Treating Thrush

Thrush in a child who had taken antibiotics. Author: James Heilman, M.D.

It’s whispered on the playground, spoken of in hushed tones at Mommy ‘n Me, and brought up with embarrassment at pediatrician visits. That’s right, you’ve been there haven’t you? Thrush! It isn’t fun, and it isn’t pretty. Whether your first sign is nipple pain, a yeast infection of your own, an awful diaper rash in your baby, or the white in your baby’s mouth, this common malady in babies and mamas is not fun, but it is treatable.

According to Mayo Clinic, this infection can pass back and forth between mama and baby during breastfeeding and the symptoms for the mother include:

  • Red, sensitive nipples. They often turn a deep pink/red color, and may crack or itch.
  • The areola may be shiny or be flaky.
  • Nursing is painful, or the nipples hurt when you are not breastfeeding.
  • Deep, stabbing pains in the breast itself

I’ve been there with my first and with my second, and both times the original infection happened vaginally. This is part of the reason it is so important to work quickly to get rid of a vaginal infection – not only because they are extremely uncomfortable, but also because you really don’t want to experience thrush, nor have your baby experience it either.

You can go to the doctor, and you probably should, but there are also some known “home remedies” that I’ve used myself in the past. Keep in mind, I’m not diagnosing or treating any diseases here, I’m just sharing what has worked for me in the past. Make sure you check with your doctor first before doing anything yourself!

Since yeast thrives on sugars, eliminating sugar, fruit, and carbs from your diet will certainly go a long way toward fighting off this infection. On top of that, here are a few things you can try:

  1. Use essential oils – Studies have actually shown Melaleuca alternifolia (also known as Tea Tree Oil) as well as Angelica major to be effective in reducing yeast. I personally combined coconut oil with melaleuca alternifolia to apply topically, and if nothing else I found the effect to help soothe the pain and itch.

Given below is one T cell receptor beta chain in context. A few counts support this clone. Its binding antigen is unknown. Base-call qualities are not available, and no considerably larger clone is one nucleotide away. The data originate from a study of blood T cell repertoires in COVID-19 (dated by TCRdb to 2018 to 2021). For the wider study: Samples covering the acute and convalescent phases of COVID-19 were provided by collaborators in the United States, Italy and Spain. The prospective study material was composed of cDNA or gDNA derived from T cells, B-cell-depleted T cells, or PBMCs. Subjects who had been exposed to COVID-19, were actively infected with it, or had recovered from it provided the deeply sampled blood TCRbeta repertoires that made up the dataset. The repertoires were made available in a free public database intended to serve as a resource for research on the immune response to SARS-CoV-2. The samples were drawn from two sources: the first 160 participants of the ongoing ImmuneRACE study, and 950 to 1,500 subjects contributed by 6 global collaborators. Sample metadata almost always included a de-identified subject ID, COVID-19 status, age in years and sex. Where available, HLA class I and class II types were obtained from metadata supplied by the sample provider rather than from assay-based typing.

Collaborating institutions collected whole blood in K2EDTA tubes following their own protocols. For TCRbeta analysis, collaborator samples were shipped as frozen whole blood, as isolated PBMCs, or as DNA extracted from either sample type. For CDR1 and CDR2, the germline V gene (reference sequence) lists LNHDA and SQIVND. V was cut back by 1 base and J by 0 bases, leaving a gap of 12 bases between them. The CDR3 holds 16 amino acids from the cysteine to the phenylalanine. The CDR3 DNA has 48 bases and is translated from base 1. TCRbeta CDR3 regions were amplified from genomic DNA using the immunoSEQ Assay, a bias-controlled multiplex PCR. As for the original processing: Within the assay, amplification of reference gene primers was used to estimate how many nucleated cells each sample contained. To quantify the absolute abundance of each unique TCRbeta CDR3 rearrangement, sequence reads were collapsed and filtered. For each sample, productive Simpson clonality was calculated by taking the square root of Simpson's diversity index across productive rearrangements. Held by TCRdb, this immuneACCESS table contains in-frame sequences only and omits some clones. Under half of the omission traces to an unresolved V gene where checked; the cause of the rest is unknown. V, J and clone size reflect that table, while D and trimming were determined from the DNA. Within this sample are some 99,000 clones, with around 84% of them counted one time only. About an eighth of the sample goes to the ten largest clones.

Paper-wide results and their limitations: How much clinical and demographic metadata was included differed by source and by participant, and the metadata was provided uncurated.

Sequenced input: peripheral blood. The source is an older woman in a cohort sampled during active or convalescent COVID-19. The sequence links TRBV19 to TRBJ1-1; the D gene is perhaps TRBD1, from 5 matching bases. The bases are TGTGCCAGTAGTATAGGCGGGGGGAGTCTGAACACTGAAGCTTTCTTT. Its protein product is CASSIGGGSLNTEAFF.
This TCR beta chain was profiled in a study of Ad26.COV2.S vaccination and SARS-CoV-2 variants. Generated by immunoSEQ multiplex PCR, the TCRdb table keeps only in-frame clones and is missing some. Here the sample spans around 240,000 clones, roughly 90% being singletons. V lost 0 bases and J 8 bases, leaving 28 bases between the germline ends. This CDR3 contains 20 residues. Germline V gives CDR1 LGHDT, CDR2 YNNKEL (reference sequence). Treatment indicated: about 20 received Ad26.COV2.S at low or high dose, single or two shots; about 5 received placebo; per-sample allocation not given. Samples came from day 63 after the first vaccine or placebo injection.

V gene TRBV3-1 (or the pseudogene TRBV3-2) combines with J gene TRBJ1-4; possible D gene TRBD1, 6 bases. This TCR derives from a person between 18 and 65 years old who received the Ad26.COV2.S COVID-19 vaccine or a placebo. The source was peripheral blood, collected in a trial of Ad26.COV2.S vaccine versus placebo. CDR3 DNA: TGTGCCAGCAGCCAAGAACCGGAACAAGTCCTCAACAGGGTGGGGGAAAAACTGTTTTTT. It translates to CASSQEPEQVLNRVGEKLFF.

2. Use probiotics – Studies have shown probiotic usage reduces candida, at least orally. I would apply to my nipples in a sort of paste, and after a few minutes I’d let my little one nurse and thus get some of the probiotic herself.
  3. Use yogurt – just make sure you don’t make the mistake of using yogurt with fruit or sugar added. Plain, unsweetened yogurt can be eaten or applied topically (I went the topical route).  I’ve read of people putting yogurt in the freezer in a tampon applicator and I tried this myself for a vaginal infection but found it to be super messy and not very effective.  Try at your own risk!
  4. Use garlic – I’ve been told by a number of people to try garlic – eating it, using cloves, etc. This study did not find any difference in those using garlic (orally, at least), but I figure it couldn’t hurt anything to use it in conjunction with everything else right? I used garlic tablets when I didn’t have any fresh garlic available, and I’ve also tried cloves vaginally overnight (uncomfortable and I have no idea if they actually helped or not, but again, it didn’t hurt anything!) for a vaginal infection.
  5. If all else fails, you can always use an antifungal – whether one you get in the store, or one you get from your doctor, if you have a yeast infection or thrush that just isn’t going away via natural treatments, you may want to consider using medication. I’m not a big fan of using medications, but the good news is most medications are safe for breastfeeding women (check with your doctor – let him or her know you want to continue to breastfeed, and also check with your local LLL if your doctor isn’t sure or tells you not to breastfeed.  Doctors sometimes tell you not to even when you can, because they are being cautious.  LLL can direct you to good sources for this information. Here is also a good resource.).

Also remember to wash your clothes and diapers on hot – yeast can live in the cloth of that nursing bra or cloth diaper and cause reinfection.

Be well, mamas, and let us know – what have you tried and what have you been successful with in treating thrush?

Leave a Reply

Your email address will not be published. Required fields are marked *

Back to Top